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Thread: Bog Garden and a few questions

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    Bog Garden and a few questions

    We went and done it on a small scale that is.... I picked up one of those smaller cement pans from Lowes today and filled it with peat and perlite to plant about six Sarracenia in. Now a couple of questions, should I drill any holes in the side of the pan in-case it rains really hard? Or in the bottom? Also we are using a terracotta pot to keep the water level up and also to determine what the water level is at any given time, will the one hole in the bottom be sufficient or should I drill more in the side of the terracotta pot? If anyone has suggestion please share and if you have pictures I would love to see them also.

    Thanks,
    Chris

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    jack's Avatar
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    Sarracenia like it wet, so I would drill a few small holes at the top of the pan so you don't lose soil to spill over. You shouldn't need extra holes in the terracotta pot, and it might make a great place to grow an aquatic Utric. In a bog like this it is very important to use very soft water so you don't have alot of mineral build up, otherwise you will have to change out the soil every few years. Good luck, Jack
    'Celebrate the birth of our nation by blowing a little piece of it up'.The Simpsons.
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    Av8tor1's Avatar
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    not sure, but wont the cement raise the PH?

    seems like it would... but I dunno for sure


    Av

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    Quote Originally Posted by Av8tor1 View Post
    not sure, but wont the cement raise the PH?

    seems like it would... but I dunno for sure


    Av
    I thought terracotta was a form of clay?? But even if it did raise the PH I can't see it being enough to hurt the plants.

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    Quote Originally Posted by jack View Post
    Sarracenia like it wet, so I would drill a few small holes at the top of the pan so you don't lose soil to spill over. You shouldn't need extra holes in the terracotta pot, and it might make a great place to grow an aquatic Utric. In a bog like this it is very important to use very soft water so you don't have a lot of mineral build up, otherwise you will have to change out the soil every few years. Good luck, Jack
    I haven't drilled any yet but I've been watch it close due to the recent rains and so far all is well. But I know a time is coming when hole are going to be needed. Great Idea about the Utric since the terracotta pot seem to be working out really well might have to try that.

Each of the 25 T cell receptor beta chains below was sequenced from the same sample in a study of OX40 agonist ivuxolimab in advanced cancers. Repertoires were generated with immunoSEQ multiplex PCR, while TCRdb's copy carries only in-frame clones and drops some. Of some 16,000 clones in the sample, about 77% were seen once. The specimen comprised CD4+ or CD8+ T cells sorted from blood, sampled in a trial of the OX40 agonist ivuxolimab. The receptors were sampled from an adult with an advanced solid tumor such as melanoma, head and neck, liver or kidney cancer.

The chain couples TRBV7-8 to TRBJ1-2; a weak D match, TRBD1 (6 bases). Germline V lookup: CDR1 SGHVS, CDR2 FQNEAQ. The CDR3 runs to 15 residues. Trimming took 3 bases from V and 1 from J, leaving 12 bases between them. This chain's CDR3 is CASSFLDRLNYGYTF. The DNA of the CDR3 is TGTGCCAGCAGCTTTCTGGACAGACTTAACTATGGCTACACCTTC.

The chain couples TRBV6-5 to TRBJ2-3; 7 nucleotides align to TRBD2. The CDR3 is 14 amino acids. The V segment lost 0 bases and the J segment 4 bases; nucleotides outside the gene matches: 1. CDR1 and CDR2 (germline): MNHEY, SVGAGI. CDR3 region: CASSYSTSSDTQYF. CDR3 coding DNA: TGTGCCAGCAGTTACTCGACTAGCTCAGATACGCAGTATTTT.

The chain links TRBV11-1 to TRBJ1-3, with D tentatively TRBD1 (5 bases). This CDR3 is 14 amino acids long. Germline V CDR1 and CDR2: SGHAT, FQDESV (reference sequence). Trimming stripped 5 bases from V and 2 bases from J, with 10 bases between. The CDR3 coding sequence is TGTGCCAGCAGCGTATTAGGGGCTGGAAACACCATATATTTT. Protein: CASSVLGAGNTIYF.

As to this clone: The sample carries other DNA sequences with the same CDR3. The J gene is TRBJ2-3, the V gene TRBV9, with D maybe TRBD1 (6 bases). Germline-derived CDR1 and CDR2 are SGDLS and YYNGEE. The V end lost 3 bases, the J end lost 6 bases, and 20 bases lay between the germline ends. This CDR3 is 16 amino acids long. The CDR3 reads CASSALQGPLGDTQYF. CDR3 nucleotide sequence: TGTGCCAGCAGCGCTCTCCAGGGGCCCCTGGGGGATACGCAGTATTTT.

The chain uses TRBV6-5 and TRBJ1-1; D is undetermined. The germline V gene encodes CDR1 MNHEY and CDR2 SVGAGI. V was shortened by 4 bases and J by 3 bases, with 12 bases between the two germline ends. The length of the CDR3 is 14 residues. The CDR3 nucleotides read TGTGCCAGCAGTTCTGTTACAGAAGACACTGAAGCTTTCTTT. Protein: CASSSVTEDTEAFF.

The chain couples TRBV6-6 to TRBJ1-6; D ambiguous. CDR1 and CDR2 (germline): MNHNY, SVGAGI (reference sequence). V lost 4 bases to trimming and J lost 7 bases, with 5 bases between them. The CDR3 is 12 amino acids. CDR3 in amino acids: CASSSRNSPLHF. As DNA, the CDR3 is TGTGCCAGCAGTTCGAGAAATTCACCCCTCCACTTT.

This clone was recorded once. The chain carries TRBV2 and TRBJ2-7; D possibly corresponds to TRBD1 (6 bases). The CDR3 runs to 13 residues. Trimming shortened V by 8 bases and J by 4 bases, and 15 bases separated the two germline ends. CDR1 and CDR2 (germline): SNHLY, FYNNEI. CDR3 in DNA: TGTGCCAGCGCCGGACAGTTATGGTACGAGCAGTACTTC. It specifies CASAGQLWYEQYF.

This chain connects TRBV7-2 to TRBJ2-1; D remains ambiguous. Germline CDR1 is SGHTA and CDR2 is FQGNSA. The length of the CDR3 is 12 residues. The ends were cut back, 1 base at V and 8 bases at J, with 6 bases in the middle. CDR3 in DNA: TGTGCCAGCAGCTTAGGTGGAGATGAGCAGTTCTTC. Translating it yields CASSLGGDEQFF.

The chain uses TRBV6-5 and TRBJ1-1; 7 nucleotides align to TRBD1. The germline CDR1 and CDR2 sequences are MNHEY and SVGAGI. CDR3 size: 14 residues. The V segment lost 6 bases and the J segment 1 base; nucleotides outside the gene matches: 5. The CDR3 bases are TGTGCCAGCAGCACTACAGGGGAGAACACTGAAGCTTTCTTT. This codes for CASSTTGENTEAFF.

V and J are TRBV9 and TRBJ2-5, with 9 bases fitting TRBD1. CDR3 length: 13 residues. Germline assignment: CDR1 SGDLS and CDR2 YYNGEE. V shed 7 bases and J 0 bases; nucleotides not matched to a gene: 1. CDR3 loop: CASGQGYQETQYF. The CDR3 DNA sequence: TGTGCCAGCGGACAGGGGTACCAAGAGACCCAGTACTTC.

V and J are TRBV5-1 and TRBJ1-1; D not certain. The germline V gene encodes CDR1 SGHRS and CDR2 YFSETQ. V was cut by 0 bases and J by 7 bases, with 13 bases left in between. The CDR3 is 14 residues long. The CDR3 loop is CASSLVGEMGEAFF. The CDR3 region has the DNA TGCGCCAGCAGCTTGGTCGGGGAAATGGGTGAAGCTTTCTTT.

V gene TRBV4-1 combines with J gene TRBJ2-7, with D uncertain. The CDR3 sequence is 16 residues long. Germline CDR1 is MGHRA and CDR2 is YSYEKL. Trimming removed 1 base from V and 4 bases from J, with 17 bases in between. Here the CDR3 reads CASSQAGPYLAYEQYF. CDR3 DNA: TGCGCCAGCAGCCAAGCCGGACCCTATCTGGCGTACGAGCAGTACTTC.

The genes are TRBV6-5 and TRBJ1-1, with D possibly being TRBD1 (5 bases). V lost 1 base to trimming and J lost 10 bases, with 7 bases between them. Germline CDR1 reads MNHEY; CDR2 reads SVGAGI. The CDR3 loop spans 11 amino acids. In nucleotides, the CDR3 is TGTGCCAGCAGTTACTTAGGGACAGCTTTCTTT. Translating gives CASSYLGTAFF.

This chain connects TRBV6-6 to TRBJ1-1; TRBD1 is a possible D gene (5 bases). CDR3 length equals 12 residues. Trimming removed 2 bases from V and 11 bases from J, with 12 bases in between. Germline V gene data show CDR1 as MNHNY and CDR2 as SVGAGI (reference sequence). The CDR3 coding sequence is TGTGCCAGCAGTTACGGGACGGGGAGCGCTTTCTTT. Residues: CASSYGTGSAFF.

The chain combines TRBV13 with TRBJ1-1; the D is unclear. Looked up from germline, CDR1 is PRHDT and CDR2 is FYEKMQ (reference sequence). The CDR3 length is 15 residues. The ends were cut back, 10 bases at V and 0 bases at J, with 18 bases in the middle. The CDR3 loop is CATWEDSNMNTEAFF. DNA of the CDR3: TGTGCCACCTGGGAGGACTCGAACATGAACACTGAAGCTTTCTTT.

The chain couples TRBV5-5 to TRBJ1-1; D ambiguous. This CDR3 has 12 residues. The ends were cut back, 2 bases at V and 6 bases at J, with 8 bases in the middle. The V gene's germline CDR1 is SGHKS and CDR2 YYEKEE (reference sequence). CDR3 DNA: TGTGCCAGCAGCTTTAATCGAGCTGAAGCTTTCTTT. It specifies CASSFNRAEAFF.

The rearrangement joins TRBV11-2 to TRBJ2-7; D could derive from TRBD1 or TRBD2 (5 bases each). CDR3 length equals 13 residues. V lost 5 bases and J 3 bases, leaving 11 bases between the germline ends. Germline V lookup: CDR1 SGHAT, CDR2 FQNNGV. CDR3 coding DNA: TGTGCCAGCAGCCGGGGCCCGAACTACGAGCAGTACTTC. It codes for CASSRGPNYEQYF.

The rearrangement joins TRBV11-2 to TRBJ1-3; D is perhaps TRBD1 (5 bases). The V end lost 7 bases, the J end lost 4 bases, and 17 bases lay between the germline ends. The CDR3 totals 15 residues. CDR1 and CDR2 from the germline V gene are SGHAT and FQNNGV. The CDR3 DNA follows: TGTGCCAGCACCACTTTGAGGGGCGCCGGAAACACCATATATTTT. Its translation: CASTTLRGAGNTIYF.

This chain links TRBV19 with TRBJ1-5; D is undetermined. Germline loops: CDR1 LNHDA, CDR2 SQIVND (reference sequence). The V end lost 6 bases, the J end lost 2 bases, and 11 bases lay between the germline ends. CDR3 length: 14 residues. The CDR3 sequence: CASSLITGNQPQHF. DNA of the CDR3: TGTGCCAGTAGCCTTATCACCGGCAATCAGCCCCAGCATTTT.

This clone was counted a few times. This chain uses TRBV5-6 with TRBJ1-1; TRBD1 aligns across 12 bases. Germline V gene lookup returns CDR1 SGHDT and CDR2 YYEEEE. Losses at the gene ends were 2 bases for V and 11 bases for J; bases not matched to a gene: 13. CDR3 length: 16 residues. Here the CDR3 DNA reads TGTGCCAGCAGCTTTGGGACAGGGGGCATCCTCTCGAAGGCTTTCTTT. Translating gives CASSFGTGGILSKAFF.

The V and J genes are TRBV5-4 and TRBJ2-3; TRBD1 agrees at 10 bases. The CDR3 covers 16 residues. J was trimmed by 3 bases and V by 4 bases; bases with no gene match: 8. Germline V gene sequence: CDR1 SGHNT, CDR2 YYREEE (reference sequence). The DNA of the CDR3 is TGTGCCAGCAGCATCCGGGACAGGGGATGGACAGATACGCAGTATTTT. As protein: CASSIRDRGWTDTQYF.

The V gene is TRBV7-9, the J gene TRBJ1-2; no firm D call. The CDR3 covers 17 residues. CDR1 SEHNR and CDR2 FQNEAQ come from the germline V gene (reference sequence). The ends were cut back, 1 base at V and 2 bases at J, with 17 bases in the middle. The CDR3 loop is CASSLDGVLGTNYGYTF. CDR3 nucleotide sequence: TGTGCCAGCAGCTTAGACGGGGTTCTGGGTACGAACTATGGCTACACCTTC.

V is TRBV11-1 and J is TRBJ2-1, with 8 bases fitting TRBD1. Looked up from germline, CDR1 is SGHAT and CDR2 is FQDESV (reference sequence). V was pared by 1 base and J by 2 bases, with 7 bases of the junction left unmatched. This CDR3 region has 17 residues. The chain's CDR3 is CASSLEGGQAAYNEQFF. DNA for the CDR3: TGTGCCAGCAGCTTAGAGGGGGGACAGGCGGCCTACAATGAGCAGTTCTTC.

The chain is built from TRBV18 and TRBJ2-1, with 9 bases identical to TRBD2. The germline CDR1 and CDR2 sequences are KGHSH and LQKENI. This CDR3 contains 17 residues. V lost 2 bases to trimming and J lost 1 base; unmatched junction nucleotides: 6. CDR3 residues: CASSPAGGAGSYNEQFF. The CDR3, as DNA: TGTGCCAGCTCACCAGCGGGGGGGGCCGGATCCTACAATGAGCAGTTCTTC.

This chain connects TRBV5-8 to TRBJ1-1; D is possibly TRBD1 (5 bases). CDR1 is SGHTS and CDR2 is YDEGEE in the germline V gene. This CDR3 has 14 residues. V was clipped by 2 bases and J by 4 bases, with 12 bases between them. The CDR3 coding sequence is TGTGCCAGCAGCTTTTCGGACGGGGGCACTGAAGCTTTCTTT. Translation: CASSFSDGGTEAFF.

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    Hello, I must be going... Not a Number's Avatar
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    I always thought terracotta was a red clay. Unglazed clay pots are usually not recommended for CPs because the clay often contains minerals like salts that can leach out into the water. Have you ever seen the white crust on old terracotta pots or planters? Some of that is from the water, the soil as well.

    Terracotta is recommended for Darlingtonia however. The thick walls help to insulate and the porosity helps to cool by evaporation. Mineral leaching is minimized since you should always top water Darlingtonia.

    The mineral contribution to your bog container should be very small. It probably means you'll have to replace the media a bit sooner - maybe in 4 years rather than 5. Or no appreciable implact at all. Who knows really.
    Grand Hotel... always the same. People come, people go. Nothing ever happens.

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    Stay chooned in for more! Clint's Avatar
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    I thought they weren't recommended because they can accumulate and hold mineral salts, not leach them, and because water evaporates faster. I'm pretty sure once it's baked it's inert until you add water with a high TDS.

    I've used clay pots for Nepenthes, Cephalotus, Dionaea, etc and it looks great and hasn't caused any problems. I user clay pebbles (baked fuller's earth) for some potting mixes and top dressings.

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    Av8tor1's Avatar
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    LOL nevermind, read your post wrong

    for some reason i saw concrete not cement

    LOL, time to take a break from puter
    Last edited by Av8tor1; 05-09-2007 at 12:13 PM. Reason: attach article

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